Wednesday, May 26, 2010


I have posted about these very cool WHITE parts to my grandmothers house that was built back in the late 1800's BUT I want to do it again. I want you to understand how important they are to her home and to me and to my posterity.

A cornice is a hand made or machine made structure that is placed around the parameter under the roof of a house, church, or building of any kind. In this case it was placed under the roof of the front porch and back porch. It use to be considered only for the wealthy and it definitely is an extra expense. However, the architectural cornice is not just an aesthetic enhancement, it's also a wise investment. You can lower energy bills, divert rainwater, prevent streaking and staining and help stop potentially damaging water infiltration. You can make it as simple or ornate as you want, thus, controlling the cost. Very interesting to me that simple folk in Ephraim Utah in the late 1800's were using it.

My grandmother Allred (my mothers mother) was 12 years old when her family met the LDS missionary's while living in Denmark. One of the missionary's was from a place called, Manti Utah. I haven't been able to dig for the conversion story, but I will.
Grandma's family decided to move from Denmark to Utah. The missionary's helped them raise the money to travel and in 1907 they set sail for America. Grandma's youngest brother (Oggy) turned 5 while sailing on the ship. The ship landed in Boston and no one was allowed to disembark because of the Black's disease that had spread, (the skin turns black and it falls off). It was a few days before they decided that those that didn't have the disease could leave and Grandma's group was some of them.

From Boston they took a train to Manti where they were met by my great great grandmother. She had moved by herself from Denmark and had set up housekeeping in Manti. She was never married to my great great grandfather, I guess he didn't want to join the church - so - she left him and came to America.

She later married a JC Nielsen and had her children sealed to them.

A shop was build in front of my great great grandmas house for my great grandfather to work from. He was a Tailor. Shortly after their arrival to Manti, they all came down with the blacks disease, they all survived!

Grandma's house was torn down in the 1980's. I didn't know about it, but my beautiful cousin, who is living in Ephraim, saved these cornice's for me. I was off living in Georgia so it was several years before I got them. There are three reasons that I love them so: First, because my cousin Debbie thought of me and saved them and Second, because they belonged to my beautiful grandmother. AND Third, because they are a part of an architectural history that I love.

I look forward to all the times I will have to share what I know about these two cornice's off my grandmothers house.


  1. I loved this story and the pieces of history you get to keep. You can't go wrong with the architectural chippy pieces.

    Thanks for sahring with us.


  2. Love it! And how dear to your heart these are, I just love them and the story...thanks for sharing it! Come say hi :D

  3. So wonderful that you have these pieces of family history. So much to remember and share with your family, this is beautiful.

  4. Cindy~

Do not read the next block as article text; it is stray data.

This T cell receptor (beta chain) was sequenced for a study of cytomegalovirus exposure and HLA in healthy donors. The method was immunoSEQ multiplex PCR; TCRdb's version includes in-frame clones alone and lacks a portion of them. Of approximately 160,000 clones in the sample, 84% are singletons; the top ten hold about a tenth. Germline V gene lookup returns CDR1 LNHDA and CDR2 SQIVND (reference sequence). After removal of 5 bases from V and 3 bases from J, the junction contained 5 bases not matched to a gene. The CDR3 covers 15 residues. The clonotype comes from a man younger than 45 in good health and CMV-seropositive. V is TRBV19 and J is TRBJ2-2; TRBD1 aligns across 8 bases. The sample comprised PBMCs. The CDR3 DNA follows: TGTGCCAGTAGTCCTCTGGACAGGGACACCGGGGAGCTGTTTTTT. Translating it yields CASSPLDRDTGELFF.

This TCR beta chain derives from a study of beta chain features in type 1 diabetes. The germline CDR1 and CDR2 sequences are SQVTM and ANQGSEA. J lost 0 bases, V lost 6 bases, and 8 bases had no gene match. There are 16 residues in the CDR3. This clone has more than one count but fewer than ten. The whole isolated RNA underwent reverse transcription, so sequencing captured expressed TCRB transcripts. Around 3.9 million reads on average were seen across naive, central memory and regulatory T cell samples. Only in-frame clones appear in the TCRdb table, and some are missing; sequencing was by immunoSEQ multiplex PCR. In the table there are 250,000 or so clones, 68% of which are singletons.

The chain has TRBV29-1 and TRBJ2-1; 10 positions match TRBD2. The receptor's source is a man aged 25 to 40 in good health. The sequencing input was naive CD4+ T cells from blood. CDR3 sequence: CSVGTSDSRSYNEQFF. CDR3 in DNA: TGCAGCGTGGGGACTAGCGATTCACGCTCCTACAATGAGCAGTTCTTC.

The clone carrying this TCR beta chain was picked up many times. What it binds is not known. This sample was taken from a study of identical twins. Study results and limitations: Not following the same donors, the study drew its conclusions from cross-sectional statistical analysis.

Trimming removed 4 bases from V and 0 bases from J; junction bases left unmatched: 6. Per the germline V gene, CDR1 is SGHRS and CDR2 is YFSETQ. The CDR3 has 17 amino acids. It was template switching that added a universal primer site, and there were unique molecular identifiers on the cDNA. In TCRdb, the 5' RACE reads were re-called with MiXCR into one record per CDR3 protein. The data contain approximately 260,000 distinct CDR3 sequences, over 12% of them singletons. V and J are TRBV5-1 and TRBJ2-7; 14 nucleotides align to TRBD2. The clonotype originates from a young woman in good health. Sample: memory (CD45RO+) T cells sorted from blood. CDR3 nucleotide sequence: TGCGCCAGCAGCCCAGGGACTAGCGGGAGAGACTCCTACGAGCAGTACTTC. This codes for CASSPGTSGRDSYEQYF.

The cornices from your grandmother's house are beautiful and what precious heirlooms for your family! Thank you for sharing them for White Wednesday!
    Thank you for visiting me today, as well. Hope to *see* you again!

  5. I LOVE that white, chippy painted cornice, and that it came from your grandmother's house is even better!! I can think of a dozen places I could put that in my pretty! :)

    Thanks so much for visiting my blog today and for your warm welcome to White Wednesday! I'm enjoying meeting so many people with like minds. :) Hope you'll visit again soon!
    Bye for now,
    :) ~ Jo

  6. My parents own an old restored Victorian mansion and there are original cornices everywhere. Most beautiful!

  7. Love those cornices on so many levels. Did you know Dave's family is from down that way? His mother was an Ivie and they settled Scipio. I should go look and see if I can get house parts too. So fun. Love that family history. Mimi

  8. I have some bed posts that I bet you would love! Not sure I would want to part with them though...

  9. Wow! You have really done your research. What a great post. So interesting - I love Ancestry. Its so hard to get the facts straight when dealing with records but you did a fabulous job. I didn't know about the Blacks disease - sounds horrific. Im glad your family all made it through. The cornices are awesome as well. Thanks for a great read.

  10. Very interesting. Beautiful and functional, always a great combination. And how great it is that you have a big of family history:)
    Capers of the vintage vixens

  11. Hi Cindy, That is a great story on your family history. And the cornices are a pieace of the story. Thank's for sharing...Julian

  12. Hi Cindy!
    I’m so happy you will be joining me for the Where Blogger’s Create party this year!
    I think it’s going to be great fun and is already bigger than last year!
    Jo is offering some great prizes isn’t she??? I’ll be in touch!!

    My Desert Cottage
    Valentine Design

  13. Cindy I am so glad that these were salvaged from the house and that you have them now. What a wonderful story of how your family came west and settled in Utah.

  14. That's amazing that she had the foresight to do that. I know when we sold Grandma's house, I didn't think to take some of the wainscotting, or anything that might have been of value.